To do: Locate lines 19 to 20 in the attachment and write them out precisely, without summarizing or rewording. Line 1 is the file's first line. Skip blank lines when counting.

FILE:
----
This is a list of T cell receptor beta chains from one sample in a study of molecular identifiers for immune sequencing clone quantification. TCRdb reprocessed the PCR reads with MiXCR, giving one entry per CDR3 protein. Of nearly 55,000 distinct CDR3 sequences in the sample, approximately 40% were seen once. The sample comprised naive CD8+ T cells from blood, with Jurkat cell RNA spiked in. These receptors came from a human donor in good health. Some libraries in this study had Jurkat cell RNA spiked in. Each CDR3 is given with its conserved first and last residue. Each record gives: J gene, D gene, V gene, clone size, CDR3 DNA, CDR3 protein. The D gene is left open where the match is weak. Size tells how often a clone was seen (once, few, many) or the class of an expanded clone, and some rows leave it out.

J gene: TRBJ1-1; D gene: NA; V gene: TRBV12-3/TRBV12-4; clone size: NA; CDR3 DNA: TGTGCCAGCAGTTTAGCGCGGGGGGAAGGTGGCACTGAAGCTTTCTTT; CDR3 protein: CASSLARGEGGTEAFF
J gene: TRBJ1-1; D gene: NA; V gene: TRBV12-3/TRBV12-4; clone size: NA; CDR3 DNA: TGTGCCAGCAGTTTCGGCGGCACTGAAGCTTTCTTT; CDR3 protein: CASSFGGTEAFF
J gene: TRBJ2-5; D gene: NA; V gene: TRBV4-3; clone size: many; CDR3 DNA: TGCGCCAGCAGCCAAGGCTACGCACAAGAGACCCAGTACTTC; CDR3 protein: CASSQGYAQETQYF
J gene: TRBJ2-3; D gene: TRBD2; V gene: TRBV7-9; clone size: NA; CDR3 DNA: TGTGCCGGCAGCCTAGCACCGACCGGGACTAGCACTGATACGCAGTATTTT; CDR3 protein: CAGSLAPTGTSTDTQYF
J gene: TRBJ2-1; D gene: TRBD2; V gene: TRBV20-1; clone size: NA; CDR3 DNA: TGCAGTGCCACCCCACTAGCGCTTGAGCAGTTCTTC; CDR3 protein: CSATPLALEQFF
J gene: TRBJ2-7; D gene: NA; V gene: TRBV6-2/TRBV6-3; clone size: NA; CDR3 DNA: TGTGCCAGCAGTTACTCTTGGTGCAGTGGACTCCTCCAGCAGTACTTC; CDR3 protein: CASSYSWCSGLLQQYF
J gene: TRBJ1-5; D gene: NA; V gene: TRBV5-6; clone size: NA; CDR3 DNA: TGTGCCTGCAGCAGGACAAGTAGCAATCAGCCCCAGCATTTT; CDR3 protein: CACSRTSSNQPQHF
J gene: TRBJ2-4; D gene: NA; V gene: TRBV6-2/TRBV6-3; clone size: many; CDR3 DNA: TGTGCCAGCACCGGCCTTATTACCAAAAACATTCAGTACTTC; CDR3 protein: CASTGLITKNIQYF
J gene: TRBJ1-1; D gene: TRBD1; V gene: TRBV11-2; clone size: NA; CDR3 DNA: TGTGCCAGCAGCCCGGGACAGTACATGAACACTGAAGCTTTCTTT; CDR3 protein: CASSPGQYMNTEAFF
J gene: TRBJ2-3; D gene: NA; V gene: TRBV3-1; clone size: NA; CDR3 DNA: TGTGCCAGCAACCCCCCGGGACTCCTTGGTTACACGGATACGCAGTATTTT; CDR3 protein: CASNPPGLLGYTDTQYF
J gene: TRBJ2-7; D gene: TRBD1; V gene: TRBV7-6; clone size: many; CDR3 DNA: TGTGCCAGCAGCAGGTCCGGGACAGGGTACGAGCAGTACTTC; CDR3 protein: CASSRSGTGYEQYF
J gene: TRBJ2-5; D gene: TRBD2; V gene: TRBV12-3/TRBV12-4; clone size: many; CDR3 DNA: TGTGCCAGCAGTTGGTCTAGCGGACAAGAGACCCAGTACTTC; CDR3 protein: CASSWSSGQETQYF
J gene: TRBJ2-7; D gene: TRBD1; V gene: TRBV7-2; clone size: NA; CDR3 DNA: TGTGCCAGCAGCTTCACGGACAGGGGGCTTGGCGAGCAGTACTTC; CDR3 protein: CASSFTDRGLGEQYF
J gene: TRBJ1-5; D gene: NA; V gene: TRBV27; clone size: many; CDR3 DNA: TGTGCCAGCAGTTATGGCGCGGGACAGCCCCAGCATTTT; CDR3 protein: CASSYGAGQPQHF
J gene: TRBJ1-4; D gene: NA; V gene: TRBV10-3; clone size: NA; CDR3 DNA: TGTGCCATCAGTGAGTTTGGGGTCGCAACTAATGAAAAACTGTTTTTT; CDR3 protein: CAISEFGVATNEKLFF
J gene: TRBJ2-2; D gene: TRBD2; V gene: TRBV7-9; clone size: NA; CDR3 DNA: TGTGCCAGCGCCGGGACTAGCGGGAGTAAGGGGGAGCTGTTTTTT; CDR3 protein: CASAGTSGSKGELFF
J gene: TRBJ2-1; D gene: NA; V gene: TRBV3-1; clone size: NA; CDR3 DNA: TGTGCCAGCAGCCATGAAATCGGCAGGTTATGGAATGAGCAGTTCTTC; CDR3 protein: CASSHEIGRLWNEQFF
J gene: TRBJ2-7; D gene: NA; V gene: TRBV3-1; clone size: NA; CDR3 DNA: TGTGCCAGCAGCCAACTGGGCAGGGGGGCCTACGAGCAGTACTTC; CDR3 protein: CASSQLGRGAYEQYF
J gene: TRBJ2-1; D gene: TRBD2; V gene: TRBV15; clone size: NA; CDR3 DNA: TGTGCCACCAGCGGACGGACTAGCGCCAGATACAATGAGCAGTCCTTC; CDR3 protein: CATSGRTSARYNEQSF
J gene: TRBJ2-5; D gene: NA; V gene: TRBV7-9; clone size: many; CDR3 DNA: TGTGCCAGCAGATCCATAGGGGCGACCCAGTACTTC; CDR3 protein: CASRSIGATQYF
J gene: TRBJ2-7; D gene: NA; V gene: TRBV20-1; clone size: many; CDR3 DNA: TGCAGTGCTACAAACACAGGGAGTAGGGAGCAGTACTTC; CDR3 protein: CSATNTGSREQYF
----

J gene: TRBJ2-7; D gene: NA; V gene: TRBV3-1; clone size: NA; CDR3 DNA: TGTGCCAGCAGCCAACTGGGCAGGGGGGCCTACGAGCAGTACTTC; CDR3 protein: CASSQLGRGAYEQYF
J gene: TRBJ2-1; D gene: TRBD2; V gene: TRBV15; clone size: NA; CDR3 DNA: TGTGCCACCAGCGGACGGACTAGCGCCAGATACAATGAGCAGTCCTTC; CDR3 protein: CATSGRTSARYNEQSF